By Ernest Scheyder and Liana B. Baker
(Reuters) - Barrick Gold Corp's top shareholder said on Tuesday the miner should focus on striking a joint venture deal in Nevada with rival Newmont Mining Corp before considering a full-blown merger.
"My preference is a joint venture," Joe Foster of the Van Eck International Investors Gold Fund, said in a phone interview. "I don't flat out oppose a merger. If a merger is the only way to unify Nevada then maybe, just maybe, that's something we might consider. But as it stands the best path right now is to form a JV in Nevada."
Barrick launched an $18 billion (13.67 billion pounds) takeover offer for Newmont last month, which Newmont rejected. Both sides have said they agree their neighbouring Nevada assets should be combined to cut costs, but they disagree on how this should be done.
Newmont said it prefers a joint venture in the state, a plan Barrick says would be too complicated and not financially beneficial to all shareholders.
A Nevada joint venture "would avoid exposing our investors to the complexity and significant risk that would come with combining the two companies," Newmont spokesman Omar Jabara said on Tuesday in response to Foster's comments.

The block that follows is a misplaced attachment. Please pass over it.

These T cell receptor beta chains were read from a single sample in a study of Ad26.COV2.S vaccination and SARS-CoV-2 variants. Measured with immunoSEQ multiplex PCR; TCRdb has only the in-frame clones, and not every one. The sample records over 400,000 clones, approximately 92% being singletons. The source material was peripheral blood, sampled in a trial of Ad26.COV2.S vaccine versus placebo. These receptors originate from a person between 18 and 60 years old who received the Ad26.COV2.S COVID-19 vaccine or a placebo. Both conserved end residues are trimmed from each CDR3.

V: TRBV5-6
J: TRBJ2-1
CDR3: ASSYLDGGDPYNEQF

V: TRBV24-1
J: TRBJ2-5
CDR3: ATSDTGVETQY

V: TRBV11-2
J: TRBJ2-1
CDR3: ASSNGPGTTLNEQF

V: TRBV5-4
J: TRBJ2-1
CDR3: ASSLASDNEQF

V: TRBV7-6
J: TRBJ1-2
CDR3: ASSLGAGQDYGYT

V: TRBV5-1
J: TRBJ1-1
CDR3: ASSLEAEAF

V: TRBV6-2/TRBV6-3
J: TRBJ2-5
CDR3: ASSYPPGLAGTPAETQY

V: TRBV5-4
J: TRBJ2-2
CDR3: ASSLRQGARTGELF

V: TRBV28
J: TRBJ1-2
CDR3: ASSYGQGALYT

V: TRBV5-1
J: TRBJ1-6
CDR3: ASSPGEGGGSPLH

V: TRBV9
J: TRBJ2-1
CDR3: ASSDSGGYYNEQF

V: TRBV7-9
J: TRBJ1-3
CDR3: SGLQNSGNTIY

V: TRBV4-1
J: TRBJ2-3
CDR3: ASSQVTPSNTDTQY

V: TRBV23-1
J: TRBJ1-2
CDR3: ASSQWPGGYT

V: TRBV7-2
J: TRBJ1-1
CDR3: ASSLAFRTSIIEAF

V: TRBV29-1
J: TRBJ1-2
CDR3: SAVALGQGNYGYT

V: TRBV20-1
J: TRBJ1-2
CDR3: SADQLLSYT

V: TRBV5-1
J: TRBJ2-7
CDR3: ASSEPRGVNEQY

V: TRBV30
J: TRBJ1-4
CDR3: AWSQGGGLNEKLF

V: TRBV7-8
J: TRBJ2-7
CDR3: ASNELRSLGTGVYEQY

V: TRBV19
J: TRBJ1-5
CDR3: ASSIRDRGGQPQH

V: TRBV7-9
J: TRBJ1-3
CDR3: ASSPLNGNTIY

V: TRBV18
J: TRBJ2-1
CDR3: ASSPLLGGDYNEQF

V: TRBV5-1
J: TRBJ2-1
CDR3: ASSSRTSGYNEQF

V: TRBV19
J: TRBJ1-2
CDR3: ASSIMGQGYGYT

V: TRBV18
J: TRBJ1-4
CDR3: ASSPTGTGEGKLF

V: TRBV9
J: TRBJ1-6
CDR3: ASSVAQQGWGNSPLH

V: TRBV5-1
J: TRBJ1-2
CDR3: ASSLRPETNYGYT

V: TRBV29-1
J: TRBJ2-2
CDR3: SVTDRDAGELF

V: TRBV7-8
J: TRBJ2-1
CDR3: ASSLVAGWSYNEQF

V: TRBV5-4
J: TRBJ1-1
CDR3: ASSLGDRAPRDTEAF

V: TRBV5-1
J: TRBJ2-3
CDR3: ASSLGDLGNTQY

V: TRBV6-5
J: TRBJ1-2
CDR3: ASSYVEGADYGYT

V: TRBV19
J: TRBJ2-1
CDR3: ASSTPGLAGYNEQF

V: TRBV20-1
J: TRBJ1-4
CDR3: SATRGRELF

Barrick did not immediately respond to a request for comment. Barrick Chief Executive Mark Bristow told Reuters on Monday he was ready to seriously negotiate a Nevada joint venture.
Bristow and Newmont CEO Gary Goldberg were meeting Tuesday in New York to discuss Newmont's proposal for the joint venture, which was unveiled earlier this week, according to sources familiar with the matter.
Van Eck owns about 110 million shares of Barrick, or about 6.4 percent of the company, making it the largest shareholder. The fund is also owns about 7 percent of Newmont, making it the third-largest shareholder, with roughly 31 million shares.
Foster said he recognised that Bristow and Goldberg were "miles apart on a JV agreement," but urged them to hash out a deal.
"These companies pay these guys a lot of money. They need to find a place in the middle where they can come together and create value for shareholders," Foster said.
If there is no other way to combine the Nevada properties, a merger is "one way to create that value." But Foster said a merger would create a "monstrous" gold company.
"Creating a JV seems a lot simpler than mashing these two huge companies together," Foster said.
(Reporting by Ernest Scheyder and Liana B. Baker in New York; Editing by Chizu Nomiyama and Tom Brown)